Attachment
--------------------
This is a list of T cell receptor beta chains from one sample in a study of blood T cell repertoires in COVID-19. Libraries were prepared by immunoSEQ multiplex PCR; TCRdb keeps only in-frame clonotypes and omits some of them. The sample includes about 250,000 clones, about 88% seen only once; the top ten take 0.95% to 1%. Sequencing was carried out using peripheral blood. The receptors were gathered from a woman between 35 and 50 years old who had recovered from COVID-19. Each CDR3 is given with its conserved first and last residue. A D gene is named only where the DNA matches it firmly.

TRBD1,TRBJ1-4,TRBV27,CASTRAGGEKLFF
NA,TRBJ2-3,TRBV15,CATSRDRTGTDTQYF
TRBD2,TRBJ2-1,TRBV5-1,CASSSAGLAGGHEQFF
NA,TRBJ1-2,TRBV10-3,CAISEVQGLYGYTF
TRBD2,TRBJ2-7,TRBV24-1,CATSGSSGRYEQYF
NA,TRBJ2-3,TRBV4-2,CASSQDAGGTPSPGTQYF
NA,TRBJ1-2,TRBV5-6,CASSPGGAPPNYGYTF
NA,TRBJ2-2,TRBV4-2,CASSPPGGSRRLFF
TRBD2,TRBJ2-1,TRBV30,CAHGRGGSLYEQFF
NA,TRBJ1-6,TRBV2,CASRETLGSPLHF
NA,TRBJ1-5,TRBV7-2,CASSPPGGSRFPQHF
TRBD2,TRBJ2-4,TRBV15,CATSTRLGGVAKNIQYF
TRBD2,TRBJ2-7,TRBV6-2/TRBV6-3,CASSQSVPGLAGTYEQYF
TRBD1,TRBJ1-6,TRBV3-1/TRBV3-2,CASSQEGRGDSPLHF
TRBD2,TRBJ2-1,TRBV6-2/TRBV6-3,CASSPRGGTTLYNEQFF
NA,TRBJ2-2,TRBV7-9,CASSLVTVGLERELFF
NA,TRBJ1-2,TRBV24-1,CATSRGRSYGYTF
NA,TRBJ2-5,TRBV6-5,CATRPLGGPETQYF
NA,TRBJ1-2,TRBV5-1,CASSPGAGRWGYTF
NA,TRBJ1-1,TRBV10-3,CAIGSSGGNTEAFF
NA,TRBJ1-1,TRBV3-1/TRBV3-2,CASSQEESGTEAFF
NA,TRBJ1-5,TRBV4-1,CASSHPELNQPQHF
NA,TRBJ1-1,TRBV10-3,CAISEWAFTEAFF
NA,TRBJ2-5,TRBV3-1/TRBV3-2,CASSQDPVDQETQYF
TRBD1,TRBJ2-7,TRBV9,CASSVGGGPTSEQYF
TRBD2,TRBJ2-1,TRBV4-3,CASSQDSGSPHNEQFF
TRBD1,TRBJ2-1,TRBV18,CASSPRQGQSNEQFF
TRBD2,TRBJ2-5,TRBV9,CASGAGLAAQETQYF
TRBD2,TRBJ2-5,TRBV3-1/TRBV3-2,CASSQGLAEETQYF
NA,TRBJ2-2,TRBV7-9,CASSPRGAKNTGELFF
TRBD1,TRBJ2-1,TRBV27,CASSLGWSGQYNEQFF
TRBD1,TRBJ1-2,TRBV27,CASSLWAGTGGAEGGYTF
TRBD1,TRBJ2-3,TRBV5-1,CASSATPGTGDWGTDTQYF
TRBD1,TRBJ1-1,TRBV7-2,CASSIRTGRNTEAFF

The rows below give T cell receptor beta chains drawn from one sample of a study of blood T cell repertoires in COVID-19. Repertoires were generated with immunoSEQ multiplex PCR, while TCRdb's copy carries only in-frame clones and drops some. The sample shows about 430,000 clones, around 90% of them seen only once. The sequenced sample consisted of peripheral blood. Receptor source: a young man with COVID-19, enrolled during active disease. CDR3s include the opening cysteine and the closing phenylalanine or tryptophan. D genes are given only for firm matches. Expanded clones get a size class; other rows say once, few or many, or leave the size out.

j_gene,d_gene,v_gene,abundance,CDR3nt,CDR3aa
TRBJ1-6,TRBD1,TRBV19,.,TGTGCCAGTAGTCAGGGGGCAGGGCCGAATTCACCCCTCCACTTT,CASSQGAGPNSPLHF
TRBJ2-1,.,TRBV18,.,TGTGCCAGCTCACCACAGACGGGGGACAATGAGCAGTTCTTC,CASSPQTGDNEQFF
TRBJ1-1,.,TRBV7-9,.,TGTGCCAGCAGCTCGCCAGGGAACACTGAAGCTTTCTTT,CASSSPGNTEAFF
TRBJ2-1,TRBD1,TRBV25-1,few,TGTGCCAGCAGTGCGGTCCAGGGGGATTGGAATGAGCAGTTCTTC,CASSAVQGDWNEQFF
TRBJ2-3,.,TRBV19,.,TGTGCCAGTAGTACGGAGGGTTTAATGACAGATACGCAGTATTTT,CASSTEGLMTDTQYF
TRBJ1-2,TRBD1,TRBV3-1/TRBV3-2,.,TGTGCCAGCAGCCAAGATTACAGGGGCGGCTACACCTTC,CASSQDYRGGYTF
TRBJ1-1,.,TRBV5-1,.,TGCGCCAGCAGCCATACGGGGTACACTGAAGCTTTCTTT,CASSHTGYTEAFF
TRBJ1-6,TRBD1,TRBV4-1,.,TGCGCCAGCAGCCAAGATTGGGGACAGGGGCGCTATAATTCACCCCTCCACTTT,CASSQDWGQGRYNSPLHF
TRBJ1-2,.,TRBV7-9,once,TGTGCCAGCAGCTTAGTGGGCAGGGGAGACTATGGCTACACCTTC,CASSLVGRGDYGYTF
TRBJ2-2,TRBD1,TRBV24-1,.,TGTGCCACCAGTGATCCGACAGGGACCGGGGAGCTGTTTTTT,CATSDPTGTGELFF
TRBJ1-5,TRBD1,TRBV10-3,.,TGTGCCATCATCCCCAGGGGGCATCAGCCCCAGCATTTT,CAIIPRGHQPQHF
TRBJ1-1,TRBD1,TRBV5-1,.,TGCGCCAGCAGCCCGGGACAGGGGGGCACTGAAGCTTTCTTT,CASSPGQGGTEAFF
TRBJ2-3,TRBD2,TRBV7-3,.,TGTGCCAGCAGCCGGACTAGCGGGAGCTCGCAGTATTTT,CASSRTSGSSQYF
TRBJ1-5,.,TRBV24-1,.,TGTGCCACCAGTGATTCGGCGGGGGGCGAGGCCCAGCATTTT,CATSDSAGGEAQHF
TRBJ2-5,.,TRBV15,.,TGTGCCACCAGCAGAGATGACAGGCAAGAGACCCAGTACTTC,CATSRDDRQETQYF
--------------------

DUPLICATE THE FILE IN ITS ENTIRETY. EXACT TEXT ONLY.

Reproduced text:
This is a list of T cell receptor beta chains from one sample in a study of blood T cell repertoires in COVID-19. Libraries were prepared by immunoSEQ multiplex PCR; TCRdb keeps only in-frame clonotypes and omits some of them. The sample includes about 250,000 clones, about 88% seen only once; the top ten take 0.95% to 1%. Sequencing was carried out using peripheral blood. The receptors were gathered from a woman between 35 and 50 years old who had recovered from COVID-19. Each CDR3 is given with its conserved first and last residue. A D gene is named only where the DNA matches it firmly.

TRBD1,TRBJ1-4,TRBV27,CASTRAGGEKLFF
NA,TRBJ2-3,TRBV15,CATSRDRTGTDTQYF
TRBD2,TRBJ2-1,TRBV5-1,CASSSAGLAGGHEQFF
NA,TRBJ1-2,TRBV10-3,CAISEVQGLYGYTF
TRBD2,TRBJ2-7,TRBV24-1,CATSGSSGRYEQYF
NA,TRBJ2-3,TRBV4-2,CASSQDAGGTPSPGTQYF
NA,TRBJ1-2,TRBV5-6,CASSPGGAPPNYGYTF
NA,TRBJ2-2,TRBV4-2,CASSPPGGSRRLFF
TRBD2,TRBJ2-1,TRBV30,CAHGRGGSLYEQFF
NA,TRBJ1-6,TRBV2,CASRETLGSPLHF
NA,TRBJ1-5,TRBV7-2,CASSPPGGSRFPQHF
TRBD2,TRBJ2-4,TRBV15,CATSTRLGGVAKNIQYF
TRBD2,TRBJ2-7,TRBV6-2/TRBV6-3,CASSQSVPGLAGTYEQYF
TRBD1,TRBJ1-6,TRBV3-1/TRBV3-2,CASSQEGRGDSPLHF
TRBD2,TRBJ2-1,TRBV6-2/TRBV6-3,CASSPRGGTTLYNEQFF
NA,TRBJ2-2,TRBV7-9,CASSLVTVGLERELFF
NA,TRBJ1-2,TRBV24-1,CATSRGRSYGYTF
NA,TRBJ2-5,TRBV6-5,CATRPLGGPETQYF
NA,TRBJ1-2,TRBV5-1,CASSPGAGRWGYTF
NA,TRBJ1-1,TRBV10-3,CAIGSSGGNTEAFF
NA,TRBJ1-1,TRBV3-1/TRBV3-2,CASSQEESGTEAFF
NA,TRBJ1-5,TRBV4-1,CASSHPELNQPQHF
NA,TRBJ1-1,TRBV10-3,CAISEWAFTEAFF
NA,TRBJ2-5,TRBV3-1/TRBV3-2,CASSQDPVDQETQYF
TRBD1,TRBJ2-7,TRBV9,CASSVGGGPTSEQYF
TRBD2,TRBJ2-1,TRBV4-3,CASSQDSGSPHNEQFF
TRBD1,TRBJ2-1,TRBV18,CASSPRQGQSNEQFF
TRBD2,TRBJ2-5,TRBV9,CASGAGLAAQETQYF
TRBD2,TRBJ2-5,TRBV3-1/TRBV3-2,CASSQGLAEETQYF
NA,TRBJ2-2,TRBV7-9,CASSPRGAKNTGELFF
TRBD1,TRBJ2-1,TRBV27,CASSLGWSGQYNEQFF
TRBD1,TRBJ1-2,TRBV27,CASSLWAGTGGAEGGYTF
TRBD1,TRBJ2-3,TRBV5-1,CASSATPGTGDWGTDTQYF
TRBD1,TRBJ1-1,TRBV7-2,CASSIRTGRNTEAFF

The rows below give T cell receptor beta chains drawn from one sample of a study of blood T cell repertoires in COVID-19. Repertoires were generated with immunoSEQ multiplex PCR, while TCRdb's copy carries only in-frame clones and drops some. The sample shows about 430,000 clones, around 90% of them seen only once. The sequenced sample consisted of peripheral blood. Receptor source: a young man with COVID-19, enrolled during active disease. CDR3s include the opening cysteine and the closing phenylalanine or tryptophan. D genes are given only for firm matches. Expanded clones get a size class; other rows say once, few or many, or leave the size out.

j_gene,d_gene,v_gene,abundance,CDR3nt,CDR3aa
TRBJ1-6,TRBD1,TRBV19,.,TGTGCCAGTAGTCAGGGGGCAGGGCCGAATTCACCCCTCCACTTT,CASSQGAGPNSPLHF
TRBJ2-1,.,TRBV18,.,TGTGCCAGCTCACCACAGACGGGGGACAATGAGCAGTTCTTC,CASSPQTGDNEQFF
TRBJ1-1,.,TRBV7-9,.,TGTGCCAGCAGCTCGCCAGGGAACACTGAAGCTTTCTTT,CASSSPGNTEAFF
TRBJ2-1,TRBD1,TRBV25-1,few,TGTGCCAGCAGTGCGGTCCAGGGGGATTGGAATGAGCAGTTCTTC,CASSAVQGDWNEQFF
TRBJ2-3,.,TRBV19,.,TGTGCCAGTAGTACGGAGGGTTTAATGACAGATACGCAGTATTTT,CASSTEGLMTDTQYF
TRBJ1-2,TRBD1,TRBV3-1/TRBV3-2,.,TGTGCCAGCAGCCAAGATTACAGGGGCGGCTACACCTTC,CASSQDYRGGYTF
TRBJ1-1,.,TRBV5-1,.,TGCGCCAGCAGCCATACGGGGTACACTGAAGCTTTCTTT,CASSHTGYTEAFF
TRBJ1-6,TRBD1,TRBV4-1,.,TGCGCCAGCAGCCAAGATTGGGGACAGGGGCGCTATAATTCACCCCTCCACTTT,CASSQDWGQGRYNSPLHF
TRBJ1-2,.,TRBV7-9,once,TGTGCCAGCAGCTTAGTGGGCAGGGGAGACTATGGCTACACCTTC,CASSLVGRGDYGYTF
TRBJ2-2,TRBD1,TRBV24-1,.,TGTGCCACCAGTGATCCGACAGGGACCGGGGAGCTGTTTTTT,CATSDPTGTGELFF
TRBJ1-5,TRBD1,TRBV10-3,.,TGTGCCATCATCCCCAGGGGGCATCAGCCCCAGCATTTT,CAIIPRGHQPQHF
TRBJ1-1,TRBD1,TRBV5-1,.,TGCGCCAGCAGCCCGGGACAGGGGGGCACTGAAGCTTTCTTT,CASSPGQGGTEAFF
TRBJ2-3,TRBD2,TRBV7-3,.,TGTGCCAGCAGCCGGACTAGCGGGAGCTCGCAGTATTTT,CASSRTSGSSQYF
TRBJ1-5,.,TRBV24-1,.,TGTGCCACCAGTGATTCGGCGGGGGGCGAGGCCCAGCATTTT,CATSDSAGGEAQHF
TRBJ2-5,.,TRBV15,.,TGTGCCACCAGCAGAGATGACAGGCAAGAGACCCAGTACTTC,CATSRDDRQETQYF